Arran-Elderslie Council is continuing its battle to keep wind turbines out of the municipality.
Council and representatives of its neighbouring municipalities agreed at a meeting on July 8 to create a working committee in an effort to pool resources towards what could be a legal battle over the issue.
The committee will consist of two representatives from each of the local municipalities who have joined Arran-Elderslie in its fight -Saugeen Shores, Huron-Kinloss, West Grey, Chatsworth, Georgian Bluffs, South Bruce and Grey Highlands, along with both Bruce and Grey County councils. Just over 20 municipalities province-wide have either supported or endorsed a bylaw Arran-Elderslie passed in April invoking a section of the Canadian Charter of Rights and Freedoms in an attempt to block wind turbine development within the municipality. It calls for “the protection of life, liberty and security of person” under Section 7 of the Charter, claiming wind turbines cause serious health effects.
The first task for the committee, to be formed later this month, will be to meet with provincial officials at the upcoming Association of Municipaties of Ontario (AMO) conference in mid-August.
West Grey councillor Carol Lawrence said their municipal staff have already contacted at least two ministries for a meeting at the conference and she believes making a joint presentation is the right way to go.
However, Arran-Elderslie councillor Mark Davis is not convinced it will do any good.
“We had trouble even getting them (AMO) to circulate our bylaw . . . I think it’s a waste of time meeting with them, but if others want to go and have a meeting, bless them.”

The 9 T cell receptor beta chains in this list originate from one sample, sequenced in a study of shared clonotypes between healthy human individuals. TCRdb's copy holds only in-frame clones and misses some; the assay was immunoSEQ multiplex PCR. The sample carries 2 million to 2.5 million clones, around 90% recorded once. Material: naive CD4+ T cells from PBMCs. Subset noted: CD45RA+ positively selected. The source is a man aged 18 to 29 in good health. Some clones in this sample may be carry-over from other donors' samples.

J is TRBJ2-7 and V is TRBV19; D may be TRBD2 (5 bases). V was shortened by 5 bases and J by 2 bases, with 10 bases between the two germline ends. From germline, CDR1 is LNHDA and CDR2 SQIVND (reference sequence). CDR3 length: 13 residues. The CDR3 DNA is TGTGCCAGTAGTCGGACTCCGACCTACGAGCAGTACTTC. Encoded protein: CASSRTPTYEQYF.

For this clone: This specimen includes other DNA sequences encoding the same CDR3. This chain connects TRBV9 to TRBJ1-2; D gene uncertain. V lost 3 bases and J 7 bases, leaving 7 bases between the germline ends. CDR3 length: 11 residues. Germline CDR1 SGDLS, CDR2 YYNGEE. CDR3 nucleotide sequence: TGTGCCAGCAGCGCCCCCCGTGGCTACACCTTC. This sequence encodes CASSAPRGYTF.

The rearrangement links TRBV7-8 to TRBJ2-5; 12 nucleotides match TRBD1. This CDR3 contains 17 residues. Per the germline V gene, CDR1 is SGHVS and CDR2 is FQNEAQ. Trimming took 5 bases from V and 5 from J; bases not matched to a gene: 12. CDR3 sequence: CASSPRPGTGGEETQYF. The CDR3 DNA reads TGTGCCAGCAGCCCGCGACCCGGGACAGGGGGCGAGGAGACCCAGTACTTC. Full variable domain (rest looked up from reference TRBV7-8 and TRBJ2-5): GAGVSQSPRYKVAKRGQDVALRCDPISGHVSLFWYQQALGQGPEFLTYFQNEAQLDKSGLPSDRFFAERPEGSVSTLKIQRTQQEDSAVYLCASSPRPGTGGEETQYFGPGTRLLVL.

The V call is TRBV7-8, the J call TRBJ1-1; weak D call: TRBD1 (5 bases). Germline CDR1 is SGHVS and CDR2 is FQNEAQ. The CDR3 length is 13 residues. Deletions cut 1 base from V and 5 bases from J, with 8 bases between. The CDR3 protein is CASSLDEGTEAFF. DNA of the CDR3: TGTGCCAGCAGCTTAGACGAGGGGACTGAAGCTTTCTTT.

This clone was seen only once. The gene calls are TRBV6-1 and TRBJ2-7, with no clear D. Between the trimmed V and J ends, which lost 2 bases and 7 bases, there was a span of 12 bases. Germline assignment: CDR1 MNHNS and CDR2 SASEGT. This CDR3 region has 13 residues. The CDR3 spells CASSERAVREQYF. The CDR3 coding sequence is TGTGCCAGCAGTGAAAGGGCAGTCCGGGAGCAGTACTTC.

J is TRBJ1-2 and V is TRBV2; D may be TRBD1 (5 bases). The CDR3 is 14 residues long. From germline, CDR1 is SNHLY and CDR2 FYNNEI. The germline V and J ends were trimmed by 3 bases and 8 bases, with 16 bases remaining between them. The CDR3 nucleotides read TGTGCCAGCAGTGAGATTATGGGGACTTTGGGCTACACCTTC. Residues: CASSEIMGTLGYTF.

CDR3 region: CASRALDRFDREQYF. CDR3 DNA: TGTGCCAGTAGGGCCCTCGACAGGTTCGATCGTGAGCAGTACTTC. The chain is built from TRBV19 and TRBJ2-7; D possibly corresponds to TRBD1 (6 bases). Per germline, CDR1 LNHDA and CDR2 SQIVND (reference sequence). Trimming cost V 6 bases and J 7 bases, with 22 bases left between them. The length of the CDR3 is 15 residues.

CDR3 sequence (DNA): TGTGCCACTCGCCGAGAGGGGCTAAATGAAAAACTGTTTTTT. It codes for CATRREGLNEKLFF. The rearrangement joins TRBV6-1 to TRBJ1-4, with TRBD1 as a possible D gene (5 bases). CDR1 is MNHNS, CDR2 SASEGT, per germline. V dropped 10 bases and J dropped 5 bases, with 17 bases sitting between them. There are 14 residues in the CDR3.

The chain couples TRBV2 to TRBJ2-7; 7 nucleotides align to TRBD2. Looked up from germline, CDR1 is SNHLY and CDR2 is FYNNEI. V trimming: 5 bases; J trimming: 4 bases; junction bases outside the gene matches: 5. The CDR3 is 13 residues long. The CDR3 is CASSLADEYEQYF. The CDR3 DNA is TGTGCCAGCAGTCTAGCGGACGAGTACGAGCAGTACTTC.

Meanwhile, in an information package presented to Arran-Elderslie council by wind energy proponents Leader Resources Services, it states Leader is currently pursuing a number of renewable energy projects, including 46 wind turbines, 115 megawatts each, near Burgoyne and another 100 wind turbines in two different areas of Central Huron.
In the report, Leader’s lawyer states “in my view, Leader should focus its efforts on continuing to take all possible steps to obtain provincial approval of wind facilities . . . it may also wish to point out the strength of its legal position and the weakness of the Arran-Elderslie bylaw in Central Huron or other municipalities contemplating similar challenges to wind turbines. It appears that such municipal bylaws are driven more by short-term political expedience than by a high probability of judicial success.”
Arran-Elderslie council and its wind opposition supporters who will make up the working committee will meet again Aug. 5.